One resolution, sponsored by Rep. Roger Barrus, R-Centerville, calls for the federal government to turn over control of the land to the state by Dec. 31, 2014. …
To gain statehood, the Utah Enabling Act contained language stipulating that, as federal lands were transferred to the state, where they could then generate tax revenue, 5 percent of the funds would go to a trust fund for education. Most of the land has never left federal hands, and subsequently, the revenue stream has never developed. A number of officials claim that is why Utah ranks near the bottom of per-pupil funding.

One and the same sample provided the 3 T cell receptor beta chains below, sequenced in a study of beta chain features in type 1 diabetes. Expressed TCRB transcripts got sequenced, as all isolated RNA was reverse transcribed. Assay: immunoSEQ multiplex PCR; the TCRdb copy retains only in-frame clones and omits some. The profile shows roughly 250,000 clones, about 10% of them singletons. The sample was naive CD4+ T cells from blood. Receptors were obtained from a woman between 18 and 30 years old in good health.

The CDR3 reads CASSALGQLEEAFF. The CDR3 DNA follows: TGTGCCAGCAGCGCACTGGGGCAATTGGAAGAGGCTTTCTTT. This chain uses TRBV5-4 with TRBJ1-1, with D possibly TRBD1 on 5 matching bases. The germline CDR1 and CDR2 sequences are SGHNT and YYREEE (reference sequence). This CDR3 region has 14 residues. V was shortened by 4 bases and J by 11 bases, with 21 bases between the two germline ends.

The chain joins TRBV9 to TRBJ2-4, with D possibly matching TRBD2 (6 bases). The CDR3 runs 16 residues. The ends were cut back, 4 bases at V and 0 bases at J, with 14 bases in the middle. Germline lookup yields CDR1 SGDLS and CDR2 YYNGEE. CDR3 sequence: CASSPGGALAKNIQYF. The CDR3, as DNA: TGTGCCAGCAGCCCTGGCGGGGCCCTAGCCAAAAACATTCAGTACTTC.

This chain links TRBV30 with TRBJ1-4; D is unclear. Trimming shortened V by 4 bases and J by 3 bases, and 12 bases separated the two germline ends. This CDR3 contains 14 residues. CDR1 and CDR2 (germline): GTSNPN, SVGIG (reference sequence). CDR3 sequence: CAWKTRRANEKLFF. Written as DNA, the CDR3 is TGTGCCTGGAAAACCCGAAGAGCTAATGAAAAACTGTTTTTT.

U.S. Sen. Mike Lee, R-Utah, says the land debate raises big constitutional issues. He cites notes from the Constitutional Convention of 1787, in which Elbridge Gerry, a delegate from Massachusetts who would become the fifth vice president of the U.S., worried that federal control of land within a state would allow the federal government to force states to give “humble obedience” to the government.
“That concern 225 years ago still remains today. If you give too much land to the federal government, and let them hold it, and let them declare it (tax) exempt, you have a problem,” Lee said. He said Utah students and teachers deserve the revenue the land should be generating. Lee said Utahns also deserve the right to be on equal footing with other states that have few federal land holdings within their borders.